North London Partners in health and care

PoLCE FAQs


What is the aim of the Procedures of Limited Clinical Effectiveness (PoLCE) policy?

The aim of PoLCE policy is to make sure that the care provided in north central London (NCL) is evidence-based and will achieve the best clinical outcomes and experience for local residents. We want everyone living in NCL to have fair and equal access to treatment and make the best use of our resources.

The policy update makes sure that we have a consistent approach to delivering care based on the latest research and guidance. This will achieve the best outcomes and experience for patients.

Treatments included in the policy fall into three categories:

  • Clinical best practice: when a patient reaches the clinical threshold they are referred for treatment – treatment for hips, knees and cataracts fall into this category.
  • Ensuring we only fund treatments with evidenced impact: Some procedures lack the highest category of evidence to show how they will benefit our residents. These treatments are not routinely funded. However, a patient and their GP can make an Individual Funding Request to be considered by a clinical panel to and it may be funded.
  • Ensuring outdated techniques are not undertaken: where evidence shows procedures are outdated and maybe harmful, we do not provide funding.

Yes, in north central London we estimate that the number of orthopaedic procedures (knee and hip procedures) will increase by 2.2% by 2023, that is an average increase of 0.38% a year.

Our policy sets out clinical best practice pathway for hips and knees. This ensures other less invasive treatments have been discussed with you and if appropriate tried, before a referral on to an operation.

This will mean you have a conversation with your GP to jointly agree it is the right time for an operation, based on your symptoms and individual situation and a joint decision about being referred for the procedure.

Yes, the policy reflects current best practice and anyone who meets the clinical criteria now and in the future will continue to be referred for cataract surgery, if they wish to be.  We are planning that cataract procedures commissioned in NCL will continue to increase over the next five years.

We are changing the name of the policy because residents, community groups, local Healthwatches have told us that the name is confusing and doesn’t accurately describe what the policy does. We want to be clear about what the policy update includes, what the purpose is and what this will mean for people living in NCL.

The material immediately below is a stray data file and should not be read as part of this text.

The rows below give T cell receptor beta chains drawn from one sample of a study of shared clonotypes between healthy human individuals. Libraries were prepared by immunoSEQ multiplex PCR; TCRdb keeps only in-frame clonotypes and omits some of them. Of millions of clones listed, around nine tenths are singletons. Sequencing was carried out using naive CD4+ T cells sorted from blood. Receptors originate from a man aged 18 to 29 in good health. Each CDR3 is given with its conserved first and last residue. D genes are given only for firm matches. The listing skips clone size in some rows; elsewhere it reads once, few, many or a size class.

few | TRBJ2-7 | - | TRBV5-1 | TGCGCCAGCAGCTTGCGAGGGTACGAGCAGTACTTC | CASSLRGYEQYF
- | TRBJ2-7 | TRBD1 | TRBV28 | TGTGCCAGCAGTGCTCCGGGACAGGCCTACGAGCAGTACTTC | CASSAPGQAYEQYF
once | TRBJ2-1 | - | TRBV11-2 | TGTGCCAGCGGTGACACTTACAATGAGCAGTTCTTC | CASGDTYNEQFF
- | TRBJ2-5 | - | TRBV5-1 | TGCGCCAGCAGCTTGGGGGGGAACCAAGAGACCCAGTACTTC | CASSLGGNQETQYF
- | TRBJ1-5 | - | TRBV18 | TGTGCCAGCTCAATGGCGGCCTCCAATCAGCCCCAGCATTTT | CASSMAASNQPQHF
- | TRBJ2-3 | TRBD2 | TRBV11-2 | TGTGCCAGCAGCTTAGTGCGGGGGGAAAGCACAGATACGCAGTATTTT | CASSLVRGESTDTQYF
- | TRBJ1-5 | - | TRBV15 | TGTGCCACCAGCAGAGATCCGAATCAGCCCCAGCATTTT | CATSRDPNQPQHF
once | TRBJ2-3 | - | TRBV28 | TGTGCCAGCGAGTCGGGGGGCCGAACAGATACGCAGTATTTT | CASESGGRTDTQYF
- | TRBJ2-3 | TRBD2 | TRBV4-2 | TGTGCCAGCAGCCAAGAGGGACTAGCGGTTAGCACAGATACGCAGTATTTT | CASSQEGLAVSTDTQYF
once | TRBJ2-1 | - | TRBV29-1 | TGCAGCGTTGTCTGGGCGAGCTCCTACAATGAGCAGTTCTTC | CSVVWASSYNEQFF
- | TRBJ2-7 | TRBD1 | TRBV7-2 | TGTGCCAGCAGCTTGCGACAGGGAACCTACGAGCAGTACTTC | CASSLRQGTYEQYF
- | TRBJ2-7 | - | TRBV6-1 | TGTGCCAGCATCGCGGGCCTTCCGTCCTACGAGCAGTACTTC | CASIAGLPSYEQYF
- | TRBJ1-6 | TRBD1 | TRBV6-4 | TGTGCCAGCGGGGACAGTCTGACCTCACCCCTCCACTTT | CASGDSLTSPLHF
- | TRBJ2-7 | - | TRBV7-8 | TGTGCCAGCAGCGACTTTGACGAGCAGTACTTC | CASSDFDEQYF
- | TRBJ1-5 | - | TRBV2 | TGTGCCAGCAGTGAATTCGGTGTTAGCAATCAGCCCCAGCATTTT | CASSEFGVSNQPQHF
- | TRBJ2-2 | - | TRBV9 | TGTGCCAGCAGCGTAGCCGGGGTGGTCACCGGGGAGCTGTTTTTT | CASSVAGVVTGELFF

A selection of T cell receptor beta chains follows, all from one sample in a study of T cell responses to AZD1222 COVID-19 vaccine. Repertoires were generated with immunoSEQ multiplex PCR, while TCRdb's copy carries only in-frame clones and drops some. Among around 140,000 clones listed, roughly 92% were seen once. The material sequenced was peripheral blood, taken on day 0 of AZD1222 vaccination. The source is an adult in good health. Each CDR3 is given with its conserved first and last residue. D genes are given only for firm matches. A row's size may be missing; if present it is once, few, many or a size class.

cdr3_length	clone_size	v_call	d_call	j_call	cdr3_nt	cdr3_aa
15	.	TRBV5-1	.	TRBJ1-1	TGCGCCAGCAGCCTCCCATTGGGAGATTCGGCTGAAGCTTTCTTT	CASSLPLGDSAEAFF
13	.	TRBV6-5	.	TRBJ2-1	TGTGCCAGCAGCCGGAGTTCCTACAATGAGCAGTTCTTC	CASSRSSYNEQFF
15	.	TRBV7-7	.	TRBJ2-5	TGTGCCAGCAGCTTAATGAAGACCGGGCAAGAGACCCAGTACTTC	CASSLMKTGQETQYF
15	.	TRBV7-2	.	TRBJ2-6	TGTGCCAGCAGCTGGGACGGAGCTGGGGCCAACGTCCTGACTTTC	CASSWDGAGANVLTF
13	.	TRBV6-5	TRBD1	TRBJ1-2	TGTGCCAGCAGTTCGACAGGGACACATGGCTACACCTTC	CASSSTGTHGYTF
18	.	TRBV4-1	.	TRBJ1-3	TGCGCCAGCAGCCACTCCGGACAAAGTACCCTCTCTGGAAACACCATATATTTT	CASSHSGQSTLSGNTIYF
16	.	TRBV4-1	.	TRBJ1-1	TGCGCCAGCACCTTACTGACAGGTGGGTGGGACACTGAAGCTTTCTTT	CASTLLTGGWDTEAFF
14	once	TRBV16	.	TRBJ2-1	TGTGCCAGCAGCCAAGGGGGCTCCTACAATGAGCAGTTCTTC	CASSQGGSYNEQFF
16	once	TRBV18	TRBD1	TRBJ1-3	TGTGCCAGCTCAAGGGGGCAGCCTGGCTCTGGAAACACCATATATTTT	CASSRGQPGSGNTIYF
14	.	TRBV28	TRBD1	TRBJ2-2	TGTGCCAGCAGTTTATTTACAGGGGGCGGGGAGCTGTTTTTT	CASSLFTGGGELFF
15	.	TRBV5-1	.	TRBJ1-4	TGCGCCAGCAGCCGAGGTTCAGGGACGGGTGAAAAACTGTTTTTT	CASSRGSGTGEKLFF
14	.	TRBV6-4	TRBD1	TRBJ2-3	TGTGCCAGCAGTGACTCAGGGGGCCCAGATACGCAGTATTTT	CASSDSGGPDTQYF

Treatments included in the policy fall into three categories:

  • Clinical best practice: when a patient reaches the clinical threshold they are referred for treatment – treatment for hips, knees and cataracts fall into this category.
  • Ensuring we only fund treatments with evidenced impact: Some procedures lack the highest category of evidence to show how they will benefit our residents. These treatments are not routinely funded. However, a patient and their GP can make an Individual Funding Request to be considered by a clinical panel to and it may be funded.
  • Ensuring outdated techniques are not undertaken: where evidence shows procedures are outdated and maybe harmful, we do not provide funding.

We have had a policy in place since 2015. There have been some recent additions to it. These are listed below in the categories of the types of procedure.

Procedures are categorised along three lines:

  • Clinical best practice - funded when clinical threshold met
  • Evidence impact - Individual Funding Request required
  • Outdated technique -not funded

Clinical best practice - funded when clinical threshold met 

  • Knee arthroplasty (replacement)
  • Hip arthroplasty (replacement)
  • Cataract surgery (replacing a clouded eye lens with an artificial lens)

Evidence impact - Individual Funding Request required

  • Breast Reduction
  • Removal of benign skin lesions
  • Grommets
  • Tonsillectomy
  • Haemorrhoid Surgery
  • Hysterectomy for heavy bleeding
  • Chalazia Removal
  • Shoulder decompression
  • Carpal tunnel syndrome release
  • Dupuytrens contracture release
  • Ganglion excision
  • Trigger finger release
  • Varicose vein surgery

Outdated technique -not funded

  • Intervention for snoring (not OSA)
  • Dilatation and curettage for heavy menstrual bleeding
  • Knee arthroscopy with osteoarthritis
  • Injection for non-specific low back pain without sciatica

If a treatment cycle for a procedure is underway, it can be completed, but if the technique falls in the ‘outdated techniques’ category then no further cycles of treatment will be offered.

 

If you have been referred for a treatment before April 2019 you will still receive it as agreed with your healthcare professional.

Across Barnet, Camden, Enfield, Haringey and Islington, we currently spend over £2 billion a year on health services. The £2m saving projected from the work related to PoLCE policy update 2019 is less than 0.1% of this.

Any savings will continue to be spent on health services, but will be focused on providing treatments where we know there is best evidence of improved outcomes for patients.

Some procedures, such as plastic surgery, lack evidence that they will benefit our residents and these treatments will not be routinely funded. If there are exceptional circumstances that mean it should be funded in specific circumstances. The patient and GP must make an Individual Funding Request which will go to a clinical panel to be considered and treatment may be funded in some circumstances

Our policy needs to be updated regularly to make sure we reflect the latest clinical practice.

We will publish information about future reviews on this website, www.northlondonparnterns.org.uk and share it with CCGs, local Healthwatches and local community groups.

For further information email the mailbox nclstppmo@nhs.net , in subject line please add “PoLCE policy query